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VERY simple questionabout usb fan (picture included)

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#1 Williamx11373


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Posted 18 April 2010 - 11:29 AM

I dont know much about circuits, but will this work ? I want to make a usb cooling fans to cool my computer. The USB port provides 5V but I want 2 fans that need 5 volts each. If I'm not mistaken, this is a parallel circuit, and each fan should receive 5 volts from the usb, but if I were to connect it in series, each fan would not receive 5 Volts....am I right ?

Does this circuit work ?? Thanks in advance.

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#2 Memphis T-shirt

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Posted 18 April 2010 - 02:55 PM

Yes, you want a parallel connection. If you wired them in series, each would only get 2.5 volts (that's assuming fans with the same DC resistance).

Also, even though supposedly a single USB port can source 500 mA (a half-amp)

:thumbsup: This *might* work, but the question(s) remains...
no number, but the biggest :huh: Have you cleaned out the woolieboogers in your pooter ??

1) Why do you want to power it from a USB port?
2) Is this a laptop or desktop?

B) I don't think this is a very good idea from many angles..

1) It's a waste of a USB port.

2) Depending on the fan(s) you choose, you do run the risk of overloading the USB port's current capability.

3) Very few fans are spec'ed at 5 volts. Almost all PC-related fans are 12 volt. Most fans will actually run "ehh" well (and slow on 5 volts, but many won't start rotation.

4) This sounds like a "cobble-up" job to avoid getting into your case innards (f desktop PC) or trying to avoid buying a reasonable "Laptop Cooler"

5) "Just adding fans" isn't the whole answer. You need to insure reasonable airflow directions and such.

6) How are your soldering/electrical skills? You might just create a flaky monstrosity that's intermittent or shorts out, killing off a USB port. (Not a shock hazard, but still uncool!)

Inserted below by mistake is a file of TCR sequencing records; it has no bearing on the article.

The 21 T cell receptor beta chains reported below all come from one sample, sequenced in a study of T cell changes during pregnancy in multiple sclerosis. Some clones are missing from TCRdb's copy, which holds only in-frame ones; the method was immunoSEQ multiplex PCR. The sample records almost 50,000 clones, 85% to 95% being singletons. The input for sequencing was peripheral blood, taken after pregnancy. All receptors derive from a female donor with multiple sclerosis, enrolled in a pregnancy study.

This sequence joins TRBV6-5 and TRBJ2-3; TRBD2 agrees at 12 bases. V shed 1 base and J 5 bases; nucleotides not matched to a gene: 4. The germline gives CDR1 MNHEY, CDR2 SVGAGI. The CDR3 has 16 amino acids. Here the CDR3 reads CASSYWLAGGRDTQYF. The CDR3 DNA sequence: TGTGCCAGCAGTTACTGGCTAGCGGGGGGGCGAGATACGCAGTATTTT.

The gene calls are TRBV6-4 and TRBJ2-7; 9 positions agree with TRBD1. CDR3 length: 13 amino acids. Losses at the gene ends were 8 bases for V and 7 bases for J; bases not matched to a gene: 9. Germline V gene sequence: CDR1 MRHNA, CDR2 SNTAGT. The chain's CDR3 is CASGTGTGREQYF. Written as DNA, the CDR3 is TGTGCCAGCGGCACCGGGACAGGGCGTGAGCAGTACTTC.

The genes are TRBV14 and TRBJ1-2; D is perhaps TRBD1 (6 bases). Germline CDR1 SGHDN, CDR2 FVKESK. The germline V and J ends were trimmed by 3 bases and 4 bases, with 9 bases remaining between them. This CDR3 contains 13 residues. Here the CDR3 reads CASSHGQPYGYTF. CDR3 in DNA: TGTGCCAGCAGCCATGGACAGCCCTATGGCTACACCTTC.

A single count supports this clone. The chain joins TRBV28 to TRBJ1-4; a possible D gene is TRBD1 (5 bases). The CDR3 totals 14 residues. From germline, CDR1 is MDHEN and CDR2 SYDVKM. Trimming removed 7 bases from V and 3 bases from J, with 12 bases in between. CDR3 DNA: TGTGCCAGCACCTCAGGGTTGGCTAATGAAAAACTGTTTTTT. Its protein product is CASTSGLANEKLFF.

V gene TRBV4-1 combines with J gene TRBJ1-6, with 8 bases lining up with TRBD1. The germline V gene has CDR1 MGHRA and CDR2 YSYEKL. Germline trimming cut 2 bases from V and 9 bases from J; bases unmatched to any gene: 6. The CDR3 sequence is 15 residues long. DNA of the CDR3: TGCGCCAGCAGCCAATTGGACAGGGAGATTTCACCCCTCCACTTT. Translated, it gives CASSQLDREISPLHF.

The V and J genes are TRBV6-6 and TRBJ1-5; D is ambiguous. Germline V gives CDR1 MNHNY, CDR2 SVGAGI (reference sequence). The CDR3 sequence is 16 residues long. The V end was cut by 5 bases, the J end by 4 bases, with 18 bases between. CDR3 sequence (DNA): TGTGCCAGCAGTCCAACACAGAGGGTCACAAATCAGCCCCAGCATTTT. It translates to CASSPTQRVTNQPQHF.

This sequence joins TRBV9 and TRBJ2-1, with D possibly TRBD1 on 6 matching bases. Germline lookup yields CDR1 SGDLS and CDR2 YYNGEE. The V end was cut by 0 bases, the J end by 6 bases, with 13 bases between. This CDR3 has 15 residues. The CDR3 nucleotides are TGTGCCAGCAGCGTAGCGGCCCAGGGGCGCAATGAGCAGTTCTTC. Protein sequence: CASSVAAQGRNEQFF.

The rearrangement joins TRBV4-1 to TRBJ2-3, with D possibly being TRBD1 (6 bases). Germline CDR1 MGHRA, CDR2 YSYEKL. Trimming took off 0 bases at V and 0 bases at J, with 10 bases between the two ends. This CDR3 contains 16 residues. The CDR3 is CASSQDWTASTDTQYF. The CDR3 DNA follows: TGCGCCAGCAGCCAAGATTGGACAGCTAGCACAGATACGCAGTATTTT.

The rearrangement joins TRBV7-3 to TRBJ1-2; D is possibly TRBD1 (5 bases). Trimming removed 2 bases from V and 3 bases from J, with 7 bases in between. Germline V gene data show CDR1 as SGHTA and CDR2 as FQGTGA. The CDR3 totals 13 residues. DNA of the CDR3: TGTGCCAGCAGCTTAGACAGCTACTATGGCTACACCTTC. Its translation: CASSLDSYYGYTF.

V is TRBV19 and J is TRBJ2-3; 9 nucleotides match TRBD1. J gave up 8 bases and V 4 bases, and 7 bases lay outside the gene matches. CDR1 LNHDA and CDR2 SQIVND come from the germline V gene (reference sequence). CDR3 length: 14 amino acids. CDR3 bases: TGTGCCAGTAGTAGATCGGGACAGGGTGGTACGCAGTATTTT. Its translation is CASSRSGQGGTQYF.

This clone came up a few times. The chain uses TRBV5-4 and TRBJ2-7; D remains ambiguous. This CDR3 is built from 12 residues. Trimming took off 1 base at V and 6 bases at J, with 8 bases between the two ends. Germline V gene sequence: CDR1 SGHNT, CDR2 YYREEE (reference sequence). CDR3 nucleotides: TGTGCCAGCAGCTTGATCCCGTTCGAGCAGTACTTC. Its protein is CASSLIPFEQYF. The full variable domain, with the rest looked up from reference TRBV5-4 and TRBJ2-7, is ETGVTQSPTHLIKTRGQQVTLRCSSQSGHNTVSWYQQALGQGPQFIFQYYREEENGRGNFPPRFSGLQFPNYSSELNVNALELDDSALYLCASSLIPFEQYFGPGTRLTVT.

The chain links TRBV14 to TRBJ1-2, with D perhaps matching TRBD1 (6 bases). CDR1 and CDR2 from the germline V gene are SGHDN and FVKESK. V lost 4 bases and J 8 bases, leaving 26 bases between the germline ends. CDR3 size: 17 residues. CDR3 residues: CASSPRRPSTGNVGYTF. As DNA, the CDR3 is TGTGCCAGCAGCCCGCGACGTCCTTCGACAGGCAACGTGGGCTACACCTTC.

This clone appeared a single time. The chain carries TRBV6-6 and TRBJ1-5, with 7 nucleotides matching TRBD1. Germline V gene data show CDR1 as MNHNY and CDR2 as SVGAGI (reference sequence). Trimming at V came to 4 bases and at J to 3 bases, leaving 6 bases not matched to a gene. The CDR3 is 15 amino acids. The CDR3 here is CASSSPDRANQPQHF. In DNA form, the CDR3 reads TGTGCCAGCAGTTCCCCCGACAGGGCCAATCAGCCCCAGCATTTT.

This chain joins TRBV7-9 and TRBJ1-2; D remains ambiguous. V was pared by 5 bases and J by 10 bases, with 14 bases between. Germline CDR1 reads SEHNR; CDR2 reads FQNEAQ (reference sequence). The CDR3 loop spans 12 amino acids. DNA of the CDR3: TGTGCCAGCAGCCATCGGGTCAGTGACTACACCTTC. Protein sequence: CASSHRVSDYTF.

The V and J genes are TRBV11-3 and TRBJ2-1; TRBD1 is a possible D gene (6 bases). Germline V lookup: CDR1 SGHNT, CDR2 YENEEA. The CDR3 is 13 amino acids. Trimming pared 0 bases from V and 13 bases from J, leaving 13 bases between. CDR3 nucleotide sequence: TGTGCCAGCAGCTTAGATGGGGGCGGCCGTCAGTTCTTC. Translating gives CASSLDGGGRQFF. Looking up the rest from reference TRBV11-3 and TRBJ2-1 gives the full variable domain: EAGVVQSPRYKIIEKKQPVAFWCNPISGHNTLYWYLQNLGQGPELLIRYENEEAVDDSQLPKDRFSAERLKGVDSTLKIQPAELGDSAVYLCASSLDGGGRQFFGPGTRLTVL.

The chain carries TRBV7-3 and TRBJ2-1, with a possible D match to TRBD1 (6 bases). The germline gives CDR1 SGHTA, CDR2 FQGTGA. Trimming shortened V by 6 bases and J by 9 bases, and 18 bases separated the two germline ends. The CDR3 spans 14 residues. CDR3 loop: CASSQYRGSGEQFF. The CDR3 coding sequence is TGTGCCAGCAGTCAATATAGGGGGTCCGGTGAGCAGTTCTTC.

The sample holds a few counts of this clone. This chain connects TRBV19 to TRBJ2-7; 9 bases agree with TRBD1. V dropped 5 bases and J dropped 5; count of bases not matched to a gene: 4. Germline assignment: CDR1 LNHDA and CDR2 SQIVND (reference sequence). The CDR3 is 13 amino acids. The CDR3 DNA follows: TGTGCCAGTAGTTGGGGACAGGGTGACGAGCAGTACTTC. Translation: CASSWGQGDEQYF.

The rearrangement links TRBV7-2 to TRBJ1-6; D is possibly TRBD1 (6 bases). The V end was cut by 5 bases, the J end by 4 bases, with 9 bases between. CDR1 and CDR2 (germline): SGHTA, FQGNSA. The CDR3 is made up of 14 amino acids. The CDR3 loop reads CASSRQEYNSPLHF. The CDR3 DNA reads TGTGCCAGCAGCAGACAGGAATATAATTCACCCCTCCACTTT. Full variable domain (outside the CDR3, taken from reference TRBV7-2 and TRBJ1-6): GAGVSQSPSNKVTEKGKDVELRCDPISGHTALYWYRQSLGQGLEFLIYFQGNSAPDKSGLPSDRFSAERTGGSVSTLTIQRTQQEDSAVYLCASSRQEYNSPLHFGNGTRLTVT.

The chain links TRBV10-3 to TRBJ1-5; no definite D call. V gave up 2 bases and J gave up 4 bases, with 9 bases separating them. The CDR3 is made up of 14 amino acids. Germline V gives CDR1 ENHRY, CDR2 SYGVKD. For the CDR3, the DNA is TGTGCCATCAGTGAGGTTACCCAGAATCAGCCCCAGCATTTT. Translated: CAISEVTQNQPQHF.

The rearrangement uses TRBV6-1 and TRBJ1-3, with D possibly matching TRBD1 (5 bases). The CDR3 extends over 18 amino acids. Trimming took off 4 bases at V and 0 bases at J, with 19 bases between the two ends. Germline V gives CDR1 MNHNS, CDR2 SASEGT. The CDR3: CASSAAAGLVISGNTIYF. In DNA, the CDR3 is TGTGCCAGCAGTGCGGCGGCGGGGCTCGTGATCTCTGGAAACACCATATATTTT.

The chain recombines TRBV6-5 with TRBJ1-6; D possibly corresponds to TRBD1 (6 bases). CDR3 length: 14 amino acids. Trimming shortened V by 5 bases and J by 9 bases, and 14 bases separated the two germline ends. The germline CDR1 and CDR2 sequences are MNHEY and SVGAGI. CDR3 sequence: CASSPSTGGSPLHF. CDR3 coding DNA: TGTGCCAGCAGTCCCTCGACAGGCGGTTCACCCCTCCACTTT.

:huh: If this is a laptop, buy a laptop cooler pad thingie. They use special fans designed to run on 5 volts and at a very low current. I've seen them starting at around $30 USD, but those are pretty crude.

(no "screwdriver smiley"..dammit) If this is a desktop PC, just get your hands dirty. Open your case. You may find there's already places set up for additional fans (3-wire fans are better for this). It's also pretty much a "no-brainer" to connect them. Most fans already come wired to (best) plug into a 3 or 4 pin connector on your motherboard (reason for "best" is that the speed is monitored by the motherboard) as well as the (still OK) adapter to plug into an existing drive connector.
The existing additional mounting points are usually already in a good place for airflow considerations.

Still on the "whys"..
What makes you think you need extra cooling? Are you having actual problems? Just want to be "cool" (pun intended)? Had some friend tell you "you had to do this"?

I'm a firm believer in "If it ain't broke, don't fix it"
I've created more problems trying to fix "perceived problems that weren't" over the years than I care to count. Rough guess, well into the thousands.

Anyway, if you still *do* need added cooling, we need the usual "More Information"... Pleez rely...

Make/model of pooter, (details if homebuilt or 'obscure')
Problem noted.

There's a huge number of PC cooling experts here on BP.

Edit: Edited to remove unnecessary quote. ~ tg

#3 Memphis T-shirt

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Posted 18 April 2010 - 03:04 PM


I screwed up and left out part of this..

Also, even though supposedly a single USB port can source 500 mA (a half-amp)


Specs are a joke when it comes to computer hardware. I've seen USB 2 ports that absolutely choke up on 100mA, even on the mobo. Some of the front or side panel USB ports I've seen are wired with skinny printed-circuit ribbon cables that won't pass that same 100mA without dropping down to 3 volts. (usually, reeaally cheap laptops here on both)

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